Founded by New Yorker staff writer Dana Goodyear and former New Yorker managing editor Jacob Lewis, Figment.com is an online writing community aimed at attracting a membership of young people, ranging from kids to teens and older, to post, share and comment on each other’s original writing. Launched this week, the site is also teaming with YA author Blake Nelson, author of the well-received 1994 adult novel Girl, who is serializing Dream School, a long unpublished YA sequel to Girl, on the Figment site.
“We want to build a compelling site for young adults to share content and find stories by their peers as well as by published authors and publishers,” Lewis told PW, “a place where they can enter as reader that will offer infinite variety and where they can participate.” Since the launch earlier this week, Lewis said the site has about 10,000 registered users who have generated about 8,000 “books,” which Lewis said could be “a single poem or a multi-chaptered novel.”
While it is free to join and participate on Figment, Lewis said the site is a for-profit venture, and is expected to generate revenue from attracting publishers to market their titles through the site. While there is no banner advertising, Lewis said publishers can use the site as a platform for new releases and excerpt; “they pay us to run the stories and their content is their advertising.” Publishers can contract for pre-publication release through the site or they can post excerpts as books are released. “These days kids demand to be able to communicate with the authors of the books they read,” Lewis explained. “Publishers can use Figment to find new fans and new readers. On our site everybody is looking for everybody else. We’ve put everyone in a single place.”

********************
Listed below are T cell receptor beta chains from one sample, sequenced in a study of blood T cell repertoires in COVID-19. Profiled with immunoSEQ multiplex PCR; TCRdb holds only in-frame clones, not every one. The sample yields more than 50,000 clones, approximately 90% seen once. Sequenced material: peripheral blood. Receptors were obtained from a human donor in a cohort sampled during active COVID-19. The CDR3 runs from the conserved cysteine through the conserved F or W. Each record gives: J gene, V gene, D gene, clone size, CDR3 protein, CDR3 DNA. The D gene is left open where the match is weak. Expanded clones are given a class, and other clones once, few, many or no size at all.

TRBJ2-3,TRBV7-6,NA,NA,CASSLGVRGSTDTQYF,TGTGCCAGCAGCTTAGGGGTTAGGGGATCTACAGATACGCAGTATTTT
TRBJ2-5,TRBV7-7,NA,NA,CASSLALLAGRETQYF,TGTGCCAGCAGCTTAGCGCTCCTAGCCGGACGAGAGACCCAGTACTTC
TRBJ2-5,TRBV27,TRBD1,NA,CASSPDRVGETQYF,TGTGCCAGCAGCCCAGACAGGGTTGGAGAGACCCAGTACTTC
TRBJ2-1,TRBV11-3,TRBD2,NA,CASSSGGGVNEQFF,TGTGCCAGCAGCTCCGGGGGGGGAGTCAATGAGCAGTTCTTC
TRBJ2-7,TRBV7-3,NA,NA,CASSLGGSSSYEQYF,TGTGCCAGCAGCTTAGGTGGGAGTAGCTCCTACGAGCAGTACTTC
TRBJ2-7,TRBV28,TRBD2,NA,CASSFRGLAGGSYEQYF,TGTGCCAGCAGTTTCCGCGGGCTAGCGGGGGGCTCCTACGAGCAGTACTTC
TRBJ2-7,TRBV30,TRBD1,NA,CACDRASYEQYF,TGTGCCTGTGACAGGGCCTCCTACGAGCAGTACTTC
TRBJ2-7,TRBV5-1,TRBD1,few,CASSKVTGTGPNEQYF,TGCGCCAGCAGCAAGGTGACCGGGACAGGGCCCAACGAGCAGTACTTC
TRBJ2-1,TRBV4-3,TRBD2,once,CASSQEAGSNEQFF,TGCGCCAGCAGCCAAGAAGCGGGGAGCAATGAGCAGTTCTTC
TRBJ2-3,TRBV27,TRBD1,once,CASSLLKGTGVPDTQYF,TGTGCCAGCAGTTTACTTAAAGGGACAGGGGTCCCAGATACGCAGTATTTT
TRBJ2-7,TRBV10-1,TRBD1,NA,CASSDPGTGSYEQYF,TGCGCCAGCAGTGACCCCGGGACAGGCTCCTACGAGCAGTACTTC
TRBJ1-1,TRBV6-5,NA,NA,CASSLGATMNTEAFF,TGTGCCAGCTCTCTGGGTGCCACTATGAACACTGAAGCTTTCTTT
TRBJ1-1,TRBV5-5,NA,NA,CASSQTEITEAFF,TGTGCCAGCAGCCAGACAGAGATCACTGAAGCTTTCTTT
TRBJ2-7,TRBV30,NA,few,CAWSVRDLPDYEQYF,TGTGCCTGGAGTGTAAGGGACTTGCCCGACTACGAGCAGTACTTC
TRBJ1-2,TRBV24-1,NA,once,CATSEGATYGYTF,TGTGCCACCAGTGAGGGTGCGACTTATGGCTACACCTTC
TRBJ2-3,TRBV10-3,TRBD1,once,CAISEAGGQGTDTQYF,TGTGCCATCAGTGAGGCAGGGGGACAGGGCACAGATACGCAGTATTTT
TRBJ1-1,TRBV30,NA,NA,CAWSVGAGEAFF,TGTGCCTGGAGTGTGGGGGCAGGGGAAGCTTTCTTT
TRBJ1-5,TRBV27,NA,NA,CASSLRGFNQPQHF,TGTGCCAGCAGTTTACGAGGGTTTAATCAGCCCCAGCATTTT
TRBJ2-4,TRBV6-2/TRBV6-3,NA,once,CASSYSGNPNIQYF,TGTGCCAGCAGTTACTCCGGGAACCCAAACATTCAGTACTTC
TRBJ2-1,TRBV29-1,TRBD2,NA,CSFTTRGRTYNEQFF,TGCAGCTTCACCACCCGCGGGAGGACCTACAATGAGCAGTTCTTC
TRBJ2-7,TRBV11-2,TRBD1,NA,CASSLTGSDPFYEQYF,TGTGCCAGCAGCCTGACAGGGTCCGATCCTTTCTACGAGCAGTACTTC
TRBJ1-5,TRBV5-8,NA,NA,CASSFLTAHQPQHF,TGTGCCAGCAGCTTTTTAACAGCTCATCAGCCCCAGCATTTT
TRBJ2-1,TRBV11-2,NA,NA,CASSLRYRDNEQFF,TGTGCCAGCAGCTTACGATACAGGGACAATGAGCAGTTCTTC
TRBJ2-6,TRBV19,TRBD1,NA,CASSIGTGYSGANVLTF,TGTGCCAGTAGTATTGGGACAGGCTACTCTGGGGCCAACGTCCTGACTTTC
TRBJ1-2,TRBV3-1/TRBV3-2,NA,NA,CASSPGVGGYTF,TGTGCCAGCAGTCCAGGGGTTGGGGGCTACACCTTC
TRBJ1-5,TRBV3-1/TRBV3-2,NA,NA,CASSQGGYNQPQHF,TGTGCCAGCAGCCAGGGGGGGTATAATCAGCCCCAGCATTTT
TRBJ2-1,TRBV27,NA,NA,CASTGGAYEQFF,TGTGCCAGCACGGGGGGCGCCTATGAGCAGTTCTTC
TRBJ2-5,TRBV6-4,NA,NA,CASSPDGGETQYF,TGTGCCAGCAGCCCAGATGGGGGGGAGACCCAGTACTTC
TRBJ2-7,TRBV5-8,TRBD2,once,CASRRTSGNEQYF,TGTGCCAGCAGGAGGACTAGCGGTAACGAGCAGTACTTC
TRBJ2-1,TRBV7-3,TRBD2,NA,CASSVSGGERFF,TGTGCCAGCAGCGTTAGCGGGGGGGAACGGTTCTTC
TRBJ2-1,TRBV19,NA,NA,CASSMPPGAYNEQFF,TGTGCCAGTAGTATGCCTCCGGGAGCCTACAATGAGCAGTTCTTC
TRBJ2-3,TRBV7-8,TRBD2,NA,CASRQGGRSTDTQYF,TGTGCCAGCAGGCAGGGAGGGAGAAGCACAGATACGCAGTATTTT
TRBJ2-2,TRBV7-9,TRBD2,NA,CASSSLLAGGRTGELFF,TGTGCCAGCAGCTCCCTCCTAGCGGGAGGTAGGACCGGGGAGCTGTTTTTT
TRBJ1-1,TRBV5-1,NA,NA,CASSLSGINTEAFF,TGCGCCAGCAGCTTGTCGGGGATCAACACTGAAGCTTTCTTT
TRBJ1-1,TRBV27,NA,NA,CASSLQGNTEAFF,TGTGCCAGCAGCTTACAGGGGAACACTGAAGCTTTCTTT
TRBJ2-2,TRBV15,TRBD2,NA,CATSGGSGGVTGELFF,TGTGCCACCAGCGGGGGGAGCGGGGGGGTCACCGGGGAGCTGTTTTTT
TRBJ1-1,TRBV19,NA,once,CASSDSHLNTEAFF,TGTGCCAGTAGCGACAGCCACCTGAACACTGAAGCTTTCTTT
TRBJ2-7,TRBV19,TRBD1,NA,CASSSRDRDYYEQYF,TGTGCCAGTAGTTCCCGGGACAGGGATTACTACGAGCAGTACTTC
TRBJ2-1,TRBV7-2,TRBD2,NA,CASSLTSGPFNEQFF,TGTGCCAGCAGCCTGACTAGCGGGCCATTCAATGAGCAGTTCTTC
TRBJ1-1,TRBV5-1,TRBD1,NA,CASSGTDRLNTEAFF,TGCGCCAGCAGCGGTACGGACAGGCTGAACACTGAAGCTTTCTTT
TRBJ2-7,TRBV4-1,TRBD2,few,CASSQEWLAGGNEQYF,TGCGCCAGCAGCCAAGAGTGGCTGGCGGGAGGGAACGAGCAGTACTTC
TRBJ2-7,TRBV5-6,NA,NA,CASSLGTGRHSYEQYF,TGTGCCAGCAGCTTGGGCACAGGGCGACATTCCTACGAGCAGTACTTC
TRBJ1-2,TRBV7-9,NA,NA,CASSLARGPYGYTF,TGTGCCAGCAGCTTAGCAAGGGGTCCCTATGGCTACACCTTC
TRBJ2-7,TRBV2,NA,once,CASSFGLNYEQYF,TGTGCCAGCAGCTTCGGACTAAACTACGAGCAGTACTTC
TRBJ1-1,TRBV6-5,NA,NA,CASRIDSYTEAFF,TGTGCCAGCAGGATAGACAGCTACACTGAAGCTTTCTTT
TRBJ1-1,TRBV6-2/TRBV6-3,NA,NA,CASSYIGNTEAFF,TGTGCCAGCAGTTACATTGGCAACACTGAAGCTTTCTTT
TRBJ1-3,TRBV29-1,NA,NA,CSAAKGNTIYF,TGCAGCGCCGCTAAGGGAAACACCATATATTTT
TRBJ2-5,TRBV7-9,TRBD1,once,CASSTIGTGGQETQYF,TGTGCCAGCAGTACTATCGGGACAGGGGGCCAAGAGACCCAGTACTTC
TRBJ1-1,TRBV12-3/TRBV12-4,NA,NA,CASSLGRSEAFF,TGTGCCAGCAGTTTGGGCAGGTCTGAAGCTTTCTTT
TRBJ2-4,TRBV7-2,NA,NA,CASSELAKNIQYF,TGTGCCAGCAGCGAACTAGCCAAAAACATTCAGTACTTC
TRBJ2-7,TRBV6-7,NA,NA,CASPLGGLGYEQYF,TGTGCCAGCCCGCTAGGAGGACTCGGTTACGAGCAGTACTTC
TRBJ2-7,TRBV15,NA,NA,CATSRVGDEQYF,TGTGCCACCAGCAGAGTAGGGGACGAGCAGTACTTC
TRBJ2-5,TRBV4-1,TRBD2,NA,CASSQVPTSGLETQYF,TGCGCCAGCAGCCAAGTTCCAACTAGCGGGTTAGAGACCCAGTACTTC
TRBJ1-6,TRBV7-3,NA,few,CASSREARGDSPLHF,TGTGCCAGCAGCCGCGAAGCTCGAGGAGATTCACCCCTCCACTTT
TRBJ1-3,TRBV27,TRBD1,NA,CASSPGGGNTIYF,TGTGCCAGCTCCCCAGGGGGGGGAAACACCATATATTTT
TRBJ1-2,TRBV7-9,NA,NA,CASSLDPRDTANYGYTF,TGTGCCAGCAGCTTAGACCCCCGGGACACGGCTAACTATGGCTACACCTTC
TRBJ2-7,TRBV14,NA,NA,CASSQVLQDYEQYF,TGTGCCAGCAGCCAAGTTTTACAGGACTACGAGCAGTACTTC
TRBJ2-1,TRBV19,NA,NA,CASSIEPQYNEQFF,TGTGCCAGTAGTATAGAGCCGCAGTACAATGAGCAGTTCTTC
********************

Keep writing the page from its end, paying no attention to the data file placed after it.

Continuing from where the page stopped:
Figment offers author interviews, blog posts, forums, and contests in addition to members' writing. Members can upload content and cover images (the site also offers a designing tool and stock images for covers) for their books. There is also an online reader that displays the number of chapters, how far along they are in the writing and, of course, a like button, or in this case a “heart” button. Like other social media platforms, members can “follow” the writers they like and also limit public access to their content if they choose. All copyrights belong to the writers.
While Girl was originally published as an adult novel, the growth of the YA category and Nelson’s later success as a YA author made him decide to offer the sequel—which had gone unpublished—to Figment. (S&S also reissued Girl for a YA audience in 2007.) Dream School has received “thousands of hits” and Lewis expects to work with other authors who may have unpublished work to offer as well as publishers and add more serialized fiction. Currently Running Press is serializing Joanne Dahme’s Contagion on the site, and Lewis said they also have marketing deals with MTV Books, Llewellyn Books, “and four or five other deals to come.” The site will publish a newsletter twice a month and hopes to get teachers “to use us as a resource.” Figment is also teaming with the American Association of School Librarians for a month-long series of writing contests for its members during School Library Month in April.
While the site has been approached by agents and publishers interested in some of its members, Lewis said that’s not their focus. “There’s a lot of heartfelt and thoughtful writing on the site now,” she said. “If some published writing comes out of this then that’s wonderful, but it’s not our goal. Community is the goal. We’re not trying to push people to the surface although we know that will happen.”